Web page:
I found that changing the scale of everything inside the draw loop at each draw cycle reduces fps to a crawl (10/20 fps) while using a constant scale factor keeps fps to 60.
For instance: scale((90+math.sin(os.clock()/2)*30)/100) drops fps to 15 fps while scale(1.1) doesn’t affect performance.
Why is this? Is there an alternative to changing the scale of a whole drawn scene without losing performance?
@Rodolphe One of them does a lot of calculations while the other doesn’t do any calculations. That will account for a difference. I tried you’re 2 scale statements in the draw function on my iPad Air and they both run at 59 to 60 FPS.
Of course, computing “90+math.sin(os.clock()/2)*30)/100” once every 60th of a sec has to account for a cpu load, but not enough to drop fps, I don’t think.
But if you tried and didn’t find a difference, then it has to be something in my draw cycle… Thanks for trying it out!
Ok, now I notice that the frame-rate seems to be correlated to the scale factor difference between two frames.
When I use a sin function to change the scale factor through time (as my above example shows), the drop seems to follow the derivative of the function. That is, I lose more fps when the slope of “90+math.sin(os.clock()/2)*30)/100” is steeper, and less when it reaches a maximum or a minimum (where the slope gets closer to zero, hence giving scale() almost the same values from one frame to another, for a short time).
-- lots of drawing and calculations
Here’s the evolution of fps through time for scale_factor = 90+math.sin(os.clock()/2)*30)/100:
Here’s the evolution of fps through time for scale_factor = math.random(90,110)/100:
Here’s the evolution of fps through time for scale_factor = 1.1:
Is giving highly different scale factor between two frames tougher on the GPU?
@Rodolphe It’s possible, but I can’t say for sure, is that the scaled image is buffered. In the first example, the scaled image is constantly changing so a buffered image isn’t helping. In the second example, there are only 20 different possibilities, so a buffered image might exist already and doesn’t need to be re-created. In the bottom example, the scaled image is constant and doesn’t need to be created each draw cycle. But like I said, it just a guess.
I can’t see why changing scale has that effect, because all it involves is multiplying the top left 3x3 part of modelMatrix by the scale factor, which is trivial.
And I don’t believe the image is buffered, because it would be very rare that it didn’t change, and even if it didn’t, it could be sprited easily at different sizes, something we do frequently without speed issues.
What happens if you do this?
What exactly are you doing in your draw function?
If you make things bigger they take longer to draw. Apologies for stating the extremely obvious. I’ve only really noticed this in fairly extreme mesh profiling tests though (thousands of rects)
That’s certainly true. The more of the screen you cover with drawing, the longer it takes.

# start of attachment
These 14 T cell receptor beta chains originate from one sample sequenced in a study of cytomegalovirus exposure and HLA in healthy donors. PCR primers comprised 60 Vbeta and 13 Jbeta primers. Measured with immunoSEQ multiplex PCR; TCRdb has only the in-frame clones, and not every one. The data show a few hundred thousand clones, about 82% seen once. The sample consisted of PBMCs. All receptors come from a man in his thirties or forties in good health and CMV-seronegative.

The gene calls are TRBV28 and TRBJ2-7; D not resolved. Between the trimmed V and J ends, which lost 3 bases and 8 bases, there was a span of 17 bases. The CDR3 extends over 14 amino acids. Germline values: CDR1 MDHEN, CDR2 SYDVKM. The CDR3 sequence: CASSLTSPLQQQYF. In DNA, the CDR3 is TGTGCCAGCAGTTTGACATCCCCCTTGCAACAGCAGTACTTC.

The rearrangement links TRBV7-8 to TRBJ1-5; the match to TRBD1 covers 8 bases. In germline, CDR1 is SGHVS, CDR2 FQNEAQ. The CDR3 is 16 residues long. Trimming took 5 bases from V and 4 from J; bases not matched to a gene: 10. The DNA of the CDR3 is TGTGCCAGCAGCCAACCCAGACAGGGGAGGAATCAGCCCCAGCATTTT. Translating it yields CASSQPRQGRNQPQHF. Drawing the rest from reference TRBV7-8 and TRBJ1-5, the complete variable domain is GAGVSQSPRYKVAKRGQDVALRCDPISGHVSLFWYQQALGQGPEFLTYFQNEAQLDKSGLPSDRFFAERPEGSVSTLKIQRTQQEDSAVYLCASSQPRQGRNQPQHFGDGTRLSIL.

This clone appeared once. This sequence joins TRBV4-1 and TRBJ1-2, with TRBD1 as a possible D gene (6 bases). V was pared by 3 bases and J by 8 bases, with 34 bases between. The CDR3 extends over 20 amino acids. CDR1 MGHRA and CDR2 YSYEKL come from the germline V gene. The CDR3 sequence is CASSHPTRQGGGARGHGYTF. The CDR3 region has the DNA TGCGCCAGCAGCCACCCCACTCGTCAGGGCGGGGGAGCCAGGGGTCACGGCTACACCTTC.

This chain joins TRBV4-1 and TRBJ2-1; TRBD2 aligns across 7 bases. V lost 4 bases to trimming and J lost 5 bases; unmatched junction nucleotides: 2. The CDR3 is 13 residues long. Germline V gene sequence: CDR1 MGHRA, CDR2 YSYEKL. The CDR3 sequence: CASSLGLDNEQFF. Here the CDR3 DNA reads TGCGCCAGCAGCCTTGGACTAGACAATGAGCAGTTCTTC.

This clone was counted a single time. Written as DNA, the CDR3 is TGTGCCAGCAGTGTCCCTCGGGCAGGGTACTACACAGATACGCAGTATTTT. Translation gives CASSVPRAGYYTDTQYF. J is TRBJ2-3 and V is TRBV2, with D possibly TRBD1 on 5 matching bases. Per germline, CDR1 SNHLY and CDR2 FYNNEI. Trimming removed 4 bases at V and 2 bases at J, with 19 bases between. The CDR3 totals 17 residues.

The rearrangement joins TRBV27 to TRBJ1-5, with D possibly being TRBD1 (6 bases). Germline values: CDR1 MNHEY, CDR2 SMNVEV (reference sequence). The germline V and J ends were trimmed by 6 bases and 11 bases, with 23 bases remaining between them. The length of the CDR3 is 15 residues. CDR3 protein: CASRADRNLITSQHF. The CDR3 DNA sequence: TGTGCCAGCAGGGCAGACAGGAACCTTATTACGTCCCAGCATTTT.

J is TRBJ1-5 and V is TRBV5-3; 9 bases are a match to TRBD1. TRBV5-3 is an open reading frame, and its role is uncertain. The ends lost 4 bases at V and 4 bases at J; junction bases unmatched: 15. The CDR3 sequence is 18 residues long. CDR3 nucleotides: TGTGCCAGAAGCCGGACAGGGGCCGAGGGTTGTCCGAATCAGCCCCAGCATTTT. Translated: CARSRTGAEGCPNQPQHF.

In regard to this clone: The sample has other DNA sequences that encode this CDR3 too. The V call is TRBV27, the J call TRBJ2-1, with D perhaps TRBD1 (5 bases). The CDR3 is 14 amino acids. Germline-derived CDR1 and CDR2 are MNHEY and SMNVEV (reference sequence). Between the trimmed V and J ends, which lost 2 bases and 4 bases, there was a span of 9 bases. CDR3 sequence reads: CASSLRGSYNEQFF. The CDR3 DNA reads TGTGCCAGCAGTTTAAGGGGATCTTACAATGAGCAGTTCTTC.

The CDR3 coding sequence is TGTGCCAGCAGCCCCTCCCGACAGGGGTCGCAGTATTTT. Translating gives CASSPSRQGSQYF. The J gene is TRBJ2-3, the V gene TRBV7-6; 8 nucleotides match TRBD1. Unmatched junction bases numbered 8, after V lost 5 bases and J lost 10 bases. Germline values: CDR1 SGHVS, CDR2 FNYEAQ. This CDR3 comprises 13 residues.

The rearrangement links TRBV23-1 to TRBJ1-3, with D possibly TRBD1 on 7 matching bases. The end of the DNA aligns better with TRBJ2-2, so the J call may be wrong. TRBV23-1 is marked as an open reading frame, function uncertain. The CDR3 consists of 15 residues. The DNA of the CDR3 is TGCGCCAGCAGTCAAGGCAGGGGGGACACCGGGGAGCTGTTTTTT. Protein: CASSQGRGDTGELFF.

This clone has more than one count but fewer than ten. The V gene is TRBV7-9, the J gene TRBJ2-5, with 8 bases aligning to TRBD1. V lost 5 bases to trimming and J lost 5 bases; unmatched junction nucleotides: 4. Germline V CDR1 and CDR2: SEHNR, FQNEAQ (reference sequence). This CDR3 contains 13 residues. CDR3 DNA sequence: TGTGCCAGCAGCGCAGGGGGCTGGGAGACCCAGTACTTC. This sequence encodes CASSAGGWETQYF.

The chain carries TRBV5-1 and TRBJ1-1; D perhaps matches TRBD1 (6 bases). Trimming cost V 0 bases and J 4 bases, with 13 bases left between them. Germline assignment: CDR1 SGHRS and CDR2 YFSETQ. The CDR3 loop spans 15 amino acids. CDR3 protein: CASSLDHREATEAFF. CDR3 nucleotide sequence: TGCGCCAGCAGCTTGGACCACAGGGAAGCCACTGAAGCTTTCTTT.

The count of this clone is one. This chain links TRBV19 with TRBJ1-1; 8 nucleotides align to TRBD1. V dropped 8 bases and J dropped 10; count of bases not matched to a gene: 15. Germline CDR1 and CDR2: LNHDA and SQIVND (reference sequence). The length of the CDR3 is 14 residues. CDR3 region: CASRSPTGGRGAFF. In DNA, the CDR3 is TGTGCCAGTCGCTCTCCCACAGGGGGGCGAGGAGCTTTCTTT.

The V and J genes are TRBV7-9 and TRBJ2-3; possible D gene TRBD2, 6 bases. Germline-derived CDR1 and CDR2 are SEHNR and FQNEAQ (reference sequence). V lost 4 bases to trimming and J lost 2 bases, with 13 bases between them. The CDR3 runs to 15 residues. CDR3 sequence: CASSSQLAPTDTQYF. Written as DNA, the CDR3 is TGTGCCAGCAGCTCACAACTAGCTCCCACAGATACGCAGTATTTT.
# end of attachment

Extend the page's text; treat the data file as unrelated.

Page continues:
@Rodolphe I tried your scale calculation while drawing 3000 sprites. When the scale value was at the highest value, I was running at 5 FPS. When the scale value was at the lowest value, I was running at 19 FPS. If I comment out the calculation and scale command and run draw normally with 3000 sprites, I run at 7 FPS. So there is a wide range of FPS depending on the scale value.
@Rodolphe what isn’t clear from your posts is, are you scaling bigger or smaller? I’m guessing that as you’re scaling bigger, you’re getting a lower fps. But it’s not the actual
scale command itself, it’s the
draw that follows (ie you’d see a similar slowdown if you weren’t using scale, but you were just making the geometry bigger, eg by increasing the width and height of a
setRect for instance). It’s something I’ve only really noticed with thousands of objects flying around (ie particle systems, mesh tests etc). Tell us about your draw calls, there could be a lot of room for optimisation there.
@yojimbo2000 From the calculation in the scale command he gave above, the value cycles from .6 to 1.2 .
@Ignatz, local s=(90+math.sin(os.clock()/2)*30)/100 has the same effect.
Thanks for the test @dave1707, that gives us a clue on what’s going on I guess…
@yojimbo2000 my draw calls are plenty and not very optimized I’m sure… Lots of translates, A few large sprites, lot’s (40/50) of meshes, iterations through physics objects, etc. It’s messy and (over?) complicated, but it runs a smooth 60 fps on my old-ish ipad retina, so I was surprised a “simple” scaling on the whole scene would break the performance.
Generally speaking, use meshes (rather than sprites, primitive shapes etc), and try to get as much geometry onto one mesh as is practical (ie, if it’s 2D, using
setRect with texture atlases) in order to cut down the number of
Indeed, my project (in churning seas) could use a deep refactoring/optimizing. It’s my first project and I have no clue beyond intuition as to what makes fast rendered graphics… Your tips are noted @yojimbo2000